By Andrew C. Sharp
In its first issue of 2024, the venerable Baseball Digest chose Stephen Strasburg’s 2010 debut, at Nationals Park in Washington against Pittsburgh, as the greatest first-game performance in MLB history.
Clearly, because of the hype surrounding Strasburg’s selection as the first player chosen in the 2009 draft, and his short but dominant two stops in the minors, his debut with the Nationals was among the most anticipated.
On a Tuesday evening on June 8, 2010, the 21-year-old phenom from San Diego State didn’t disappoint. He set an American record for strikeouts in a debut by fanning 14 of the 24 Pirates who batted during his seven innings — and he didn’t walk anybody. As advertised, his fastball reached 100 mph. He gave up two runs on four hits but fanned the last seven batters he faced. The crowd of 40,315, supplemented by more than 200 members of the media, knew immediately that Strasburg was special.
Watching on MLB.TV from my home in New Jersey, what I was seeing gave me goose bumps. I regretted all the more the rainout that made me miss seeing him pitch for AA Harrisburg in April.
“It's kind of like when you get married,” Strasburg told reporters after the game. “You go into it wanting to really remember everything, and once it is done, you can't remember a single thing.”
Strasburg struck out the side in the second and had fanned six before yielding a two-out, two-run, homer to Delwyn Young in the fourth. But the fire-balling righty wasn’t rattled. He proceeded to fan the last seven batters he faced, tying the Nationals’ record for consecutive strikeouts.
The 14 strikeouts set a Nationals’ record at the time. (Strasburg’s eventual teammate Max Scherzer later struck out 15 and then as many as 20, tying the MLB record for a nine-inning game.)
Strasburg got support in the form of long balls from Washington’s 3-4-5 hitters: Ryan Zimmerman’s solo shot in the first gave the Nationals the lead, Adam Dunn’s two-run blast in the sixth, followed by Josh Willingham’s solo homer put Washington up 4-2. Zimmerman and Dunn each had three hits. The final score was 5-2. SABR’s Steven C. Weiner’s Games Project essay on Strasburg’s debut has a complete account.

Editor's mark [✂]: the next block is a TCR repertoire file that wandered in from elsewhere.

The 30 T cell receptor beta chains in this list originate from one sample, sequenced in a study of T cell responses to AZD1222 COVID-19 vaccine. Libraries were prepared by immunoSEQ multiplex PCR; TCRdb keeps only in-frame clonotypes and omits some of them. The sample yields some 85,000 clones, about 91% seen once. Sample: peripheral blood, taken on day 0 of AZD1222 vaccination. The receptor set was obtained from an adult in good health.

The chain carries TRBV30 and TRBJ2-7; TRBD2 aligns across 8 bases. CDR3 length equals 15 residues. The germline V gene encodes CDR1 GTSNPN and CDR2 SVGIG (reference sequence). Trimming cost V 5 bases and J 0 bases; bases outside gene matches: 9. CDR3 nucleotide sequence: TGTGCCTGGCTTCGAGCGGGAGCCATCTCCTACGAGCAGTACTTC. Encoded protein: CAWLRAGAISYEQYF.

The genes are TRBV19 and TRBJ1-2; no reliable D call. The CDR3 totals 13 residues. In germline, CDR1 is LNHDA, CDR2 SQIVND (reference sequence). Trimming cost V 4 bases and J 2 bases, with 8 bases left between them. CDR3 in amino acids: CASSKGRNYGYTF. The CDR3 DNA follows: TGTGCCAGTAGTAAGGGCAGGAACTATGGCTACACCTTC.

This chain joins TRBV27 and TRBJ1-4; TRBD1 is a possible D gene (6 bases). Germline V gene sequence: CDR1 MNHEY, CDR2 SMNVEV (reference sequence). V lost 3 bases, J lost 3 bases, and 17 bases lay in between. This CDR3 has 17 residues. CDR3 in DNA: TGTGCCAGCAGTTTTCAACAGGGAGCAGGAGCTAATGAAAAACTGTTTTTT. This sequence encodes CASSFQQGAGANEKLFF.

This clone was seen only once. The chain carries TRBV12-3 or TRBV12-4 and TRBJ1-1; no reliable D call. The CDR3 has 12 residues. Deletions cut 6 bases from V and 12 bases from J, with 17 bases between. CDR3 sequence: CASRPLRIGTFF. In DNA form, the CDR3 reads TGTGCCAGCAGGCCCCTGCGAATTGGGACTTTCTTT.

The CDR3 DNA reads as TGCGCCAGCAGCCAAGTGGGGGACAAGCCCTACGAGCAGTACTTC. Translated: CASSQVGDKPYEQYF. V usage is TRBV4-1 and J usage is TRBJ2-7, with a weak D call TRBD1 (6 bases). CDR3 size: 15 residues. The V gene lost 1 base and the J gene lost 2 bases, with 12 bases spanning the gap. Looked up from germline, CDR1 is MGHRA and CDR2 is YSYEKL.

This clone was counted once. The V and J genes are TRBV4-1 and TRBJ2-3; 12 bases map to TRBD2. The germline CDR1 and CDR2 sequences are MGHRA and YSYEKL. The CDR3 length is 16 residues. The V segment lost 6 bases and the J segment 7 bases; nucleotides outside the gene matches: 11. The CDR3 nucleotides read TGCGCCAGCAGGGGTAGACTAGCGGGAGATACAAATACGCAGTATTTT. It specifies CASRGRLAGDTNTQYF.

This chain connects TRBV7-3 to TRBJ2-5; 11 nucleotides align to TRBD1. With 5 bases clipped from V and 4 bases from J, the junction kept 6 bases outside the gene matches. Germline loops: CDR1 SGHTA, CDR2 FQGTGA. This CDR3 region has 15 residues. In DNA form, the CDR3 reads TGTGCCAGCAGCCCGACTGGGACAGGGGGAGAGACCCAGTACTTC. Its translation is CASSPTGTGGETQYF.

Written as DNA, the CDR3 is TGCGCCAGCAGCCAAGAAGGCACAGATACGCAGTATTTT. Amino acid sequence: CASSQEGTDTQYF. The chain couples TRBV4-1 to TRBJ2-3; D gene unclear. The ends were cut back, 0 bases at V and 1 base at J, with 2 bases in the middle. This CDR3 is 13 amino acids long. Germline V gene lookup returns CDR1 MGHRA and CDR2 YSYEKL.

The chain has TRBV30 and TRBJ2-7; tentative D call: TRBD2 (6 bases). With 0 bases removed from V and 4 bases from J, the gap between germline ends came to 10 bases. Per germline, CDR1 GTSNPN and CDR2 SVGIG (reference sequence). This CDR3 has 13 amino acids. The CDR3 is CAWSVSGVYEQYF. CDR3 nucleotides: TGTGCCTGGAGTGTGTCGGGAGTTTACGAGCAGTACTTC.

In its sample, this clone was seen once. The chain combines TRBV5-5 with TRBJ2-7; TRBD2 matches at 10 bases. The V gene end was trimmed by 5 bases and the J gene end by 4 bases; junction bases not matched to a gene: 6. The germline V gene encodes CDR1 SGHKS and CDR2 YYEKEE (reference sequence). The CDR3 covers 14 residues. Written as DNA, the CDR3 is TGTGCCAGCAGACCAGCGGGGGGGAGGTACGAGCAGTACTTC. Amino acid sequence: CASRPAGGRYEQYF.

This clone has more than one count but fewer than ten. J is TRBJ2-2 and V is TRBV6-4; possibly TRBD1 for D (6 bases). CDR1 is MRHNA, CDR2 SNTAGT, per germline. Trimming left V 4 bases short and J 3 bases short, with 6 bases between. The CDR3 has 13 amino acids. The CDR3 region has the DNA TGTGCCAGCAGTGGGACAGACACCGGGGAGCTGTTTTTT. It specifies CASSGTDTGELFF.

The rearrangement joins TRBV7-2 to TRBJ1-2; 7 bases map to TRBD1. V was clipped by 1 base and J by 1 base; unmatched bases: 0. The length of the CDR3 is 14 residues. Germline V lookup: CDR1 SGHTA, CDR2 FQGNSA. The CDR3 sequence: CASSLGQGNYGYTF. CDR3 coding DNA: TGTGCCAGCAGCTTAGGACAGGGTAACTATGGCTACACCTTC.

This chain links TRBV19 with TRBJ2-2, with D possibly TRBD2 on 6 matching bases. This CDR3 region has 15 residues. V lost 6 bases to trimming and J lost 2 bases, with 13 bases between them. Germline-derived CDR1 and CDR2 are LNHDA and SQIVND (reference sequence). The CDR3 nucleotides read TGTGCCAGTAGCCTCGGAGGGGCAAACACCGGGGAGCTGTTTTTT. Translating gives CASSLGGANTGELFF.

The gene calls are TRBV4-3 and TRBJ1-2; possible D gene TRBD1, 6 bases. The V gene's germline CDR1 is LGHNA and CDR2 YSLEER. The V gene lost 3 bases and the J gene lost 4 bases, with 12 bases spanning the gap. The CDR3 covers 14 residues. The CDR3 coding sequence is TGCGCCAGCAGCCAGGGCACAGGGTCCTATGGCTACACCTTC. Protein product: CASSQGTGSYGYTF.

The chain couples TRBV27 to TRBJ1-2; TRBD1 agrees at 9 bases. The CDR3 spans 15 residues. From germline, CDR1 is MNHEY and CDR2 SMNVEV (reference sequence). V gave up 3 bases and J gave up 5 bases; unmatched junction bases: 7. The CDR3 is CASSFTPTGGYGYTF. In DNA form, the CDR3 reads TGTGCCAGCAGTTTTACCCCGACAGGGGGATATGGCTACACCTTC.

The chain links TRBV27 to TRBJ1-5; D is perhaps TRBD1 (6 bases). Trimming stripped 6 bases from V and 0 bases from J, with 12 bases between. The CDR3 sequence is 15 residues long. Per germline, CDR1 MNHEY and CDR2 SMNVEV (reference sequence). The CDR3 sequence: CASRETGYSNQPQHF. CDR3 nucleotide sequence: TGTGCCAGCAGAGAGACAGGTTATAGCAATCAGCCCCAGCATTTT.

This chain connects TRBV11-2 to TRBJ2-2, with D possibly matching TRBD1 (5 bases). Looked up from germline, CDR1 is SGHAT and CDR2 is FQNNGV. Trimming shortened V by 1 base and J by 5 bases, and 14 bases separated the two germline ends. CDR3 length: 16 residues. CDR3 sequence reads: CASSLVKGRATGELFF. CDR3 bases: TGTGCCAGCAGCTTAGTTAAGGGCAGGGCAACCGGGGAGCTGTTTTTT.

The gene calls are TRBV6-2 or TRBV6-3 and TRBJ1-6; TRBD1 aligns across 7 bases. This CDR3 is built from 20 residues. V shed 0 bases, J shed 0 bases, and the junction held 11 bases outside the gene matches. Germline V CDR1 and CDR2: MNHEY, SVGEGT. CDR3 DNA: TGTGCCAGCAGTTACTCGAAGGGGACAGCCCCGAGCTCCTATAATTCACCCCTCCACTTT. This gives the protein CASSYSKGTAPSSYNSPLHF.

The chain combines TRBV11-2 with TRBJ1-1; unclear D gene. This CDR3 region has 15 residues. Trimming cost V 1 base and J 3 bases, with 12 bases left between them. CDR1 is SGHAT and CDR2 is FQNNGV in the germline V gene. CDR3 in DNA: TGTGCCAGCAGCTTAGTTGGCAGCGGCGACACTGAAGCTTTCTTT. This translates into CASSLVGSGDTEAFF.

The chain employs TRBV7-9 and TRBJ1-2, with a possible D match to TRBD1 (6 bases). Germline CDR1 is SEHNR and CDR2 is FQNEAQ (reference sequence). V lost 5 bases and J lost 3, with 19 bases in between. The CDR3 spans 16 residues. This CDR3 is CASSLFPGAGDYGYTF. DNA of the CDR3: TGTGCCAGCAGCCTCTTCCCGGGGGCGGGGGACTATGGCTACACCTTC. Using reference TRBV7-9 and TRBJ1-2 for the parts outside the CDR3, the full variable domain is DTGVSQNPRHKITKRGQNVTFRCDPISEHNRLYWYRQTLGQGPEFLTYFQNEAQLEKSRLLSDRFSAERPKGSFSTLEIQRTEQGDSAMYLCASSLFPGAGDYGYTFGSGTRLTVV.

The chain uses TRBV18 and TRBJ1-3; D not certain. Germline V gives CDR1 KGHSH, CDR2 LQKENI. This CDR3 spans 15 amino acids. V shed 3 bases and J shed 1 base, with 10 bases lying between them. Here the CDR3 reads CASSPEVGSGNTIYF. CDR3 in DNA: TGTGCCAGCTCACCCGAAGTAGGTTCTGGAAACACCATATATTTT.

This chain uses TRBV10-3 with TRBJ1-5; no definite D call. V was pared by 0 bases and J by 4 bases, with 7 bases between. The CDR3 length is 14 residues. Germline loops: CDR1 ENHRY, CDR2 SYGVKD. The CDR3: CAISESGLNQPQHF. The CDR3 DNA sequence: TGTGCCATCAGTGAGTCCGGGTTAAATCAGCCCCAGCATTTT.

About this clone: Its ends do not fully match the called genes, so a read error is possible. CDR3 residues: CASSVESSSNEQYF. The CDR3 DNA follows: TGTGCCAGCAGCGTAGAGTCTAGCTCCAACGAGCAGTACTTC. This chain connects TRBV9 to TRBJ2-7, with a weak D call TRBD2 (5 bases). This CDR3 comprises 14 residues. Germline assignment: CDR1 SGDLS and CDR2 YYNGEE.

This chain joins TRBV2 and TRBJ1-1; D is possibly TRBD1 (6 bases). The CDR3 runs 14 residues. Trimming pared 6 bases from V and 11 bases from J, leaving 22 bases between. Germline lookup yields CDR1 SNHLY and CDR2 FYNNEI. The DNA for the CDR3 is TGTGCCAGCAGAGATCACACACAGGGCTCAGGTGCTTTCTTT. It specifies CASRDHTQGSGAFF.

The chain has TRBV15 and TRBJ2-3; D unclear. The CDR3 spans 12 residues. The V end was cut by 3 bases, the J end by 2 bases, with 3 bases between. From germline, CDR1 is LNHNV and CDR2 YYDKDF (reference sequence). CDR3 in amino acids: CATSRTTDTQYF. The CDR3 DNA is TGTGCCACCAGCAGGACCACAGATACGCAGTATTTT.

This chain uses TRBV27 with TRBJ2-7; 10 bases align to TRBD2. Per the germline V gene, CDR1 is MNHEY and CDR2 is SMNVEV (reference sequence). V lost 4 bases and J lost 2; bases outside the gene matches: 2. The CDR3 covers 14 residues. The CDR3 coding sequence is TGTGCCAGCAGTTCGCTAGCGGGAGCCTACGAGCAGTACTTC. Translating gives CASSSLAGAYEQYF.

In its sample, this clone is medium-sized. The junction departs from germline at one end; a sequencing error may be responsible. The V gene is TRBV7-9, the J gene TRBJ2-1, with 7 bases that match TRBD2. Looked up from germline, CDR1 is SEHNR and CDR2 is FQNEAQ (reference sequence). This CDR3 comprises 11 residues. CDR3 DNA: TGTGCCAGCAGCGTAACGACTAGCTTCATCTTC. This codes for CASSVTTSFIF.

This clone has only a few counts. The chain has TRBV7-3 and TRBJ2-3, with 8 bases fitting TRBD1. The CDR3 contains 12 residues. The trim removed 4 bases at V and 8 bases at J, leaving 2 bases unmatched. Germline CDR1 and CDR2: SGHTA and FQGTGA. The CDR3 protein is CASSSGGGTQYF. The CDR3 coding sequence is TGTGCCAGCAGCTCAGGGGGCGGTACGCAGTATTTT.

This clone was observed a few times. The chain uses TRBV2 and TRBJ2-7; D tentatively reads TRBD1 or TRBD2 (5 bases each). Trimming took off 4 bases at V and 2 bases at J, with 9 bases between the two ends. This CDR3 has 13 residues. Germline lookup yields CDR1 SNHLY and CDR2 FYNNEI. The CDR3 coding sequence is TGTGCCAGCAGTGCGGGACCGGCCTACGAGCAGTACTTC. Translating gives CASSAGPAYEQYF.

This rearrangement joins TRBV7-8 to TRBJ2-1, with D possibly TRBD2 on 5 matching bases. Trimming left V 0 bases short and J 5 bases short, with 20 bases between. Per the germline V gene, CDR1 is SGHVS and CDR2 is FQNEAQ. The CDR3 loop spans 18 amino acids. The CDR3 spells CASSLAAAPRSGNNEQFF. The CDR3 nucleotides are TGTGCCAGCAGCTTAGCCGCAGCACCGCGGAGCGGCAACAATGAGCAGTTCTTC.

“I thought I was going to be a lot more nervous than I was,” Strasburg said of his debut. Catching Strasburg that night was Ivan Rodriguez, near the end of his Hall-of-Fame career.
“This kid is unbelievable,” the Nationals catcher said after the game.” The rookie’s 94 pitches included a fastball that averaged 99 mph, a knee-bucking curve and a nasty change-up. His game score was 75. Tyler Clippard pitched the eighth and Matt Capps earned his 16th save in the ninth.
Baseball Digest had 20 players on its list of greatest debuts. Cecil Travis of the 1933 Senators, the only player in the 20th Century to get five hits in his debut, was ranked no. 10. He also was the only player on the list who debuted in the 1930s, the longest ago of anyone of the top 20.
The Giants’ Willie McCovey (July 30, 1959) and Juan Marichal (July 19, 1960) were the only Hall-of-Famers who made the cut. They ranked ninth and 10th respectively on the list compiled by long-time baseball writer Dom Amore.
Injuries ended Strasburg’s career prematurely, but not before he made three All-Star teams, won six post-season games and was voted the most valuable player in the 2019 World Series, helping a Washington team win its first championship since 1924.
Andrew C. Sharp is a retired newspaper journalist and a SABR member who has written several dozen Bio and Games Project essays. He blogs about D.C. baseball at Washingtonbaseballhistory.com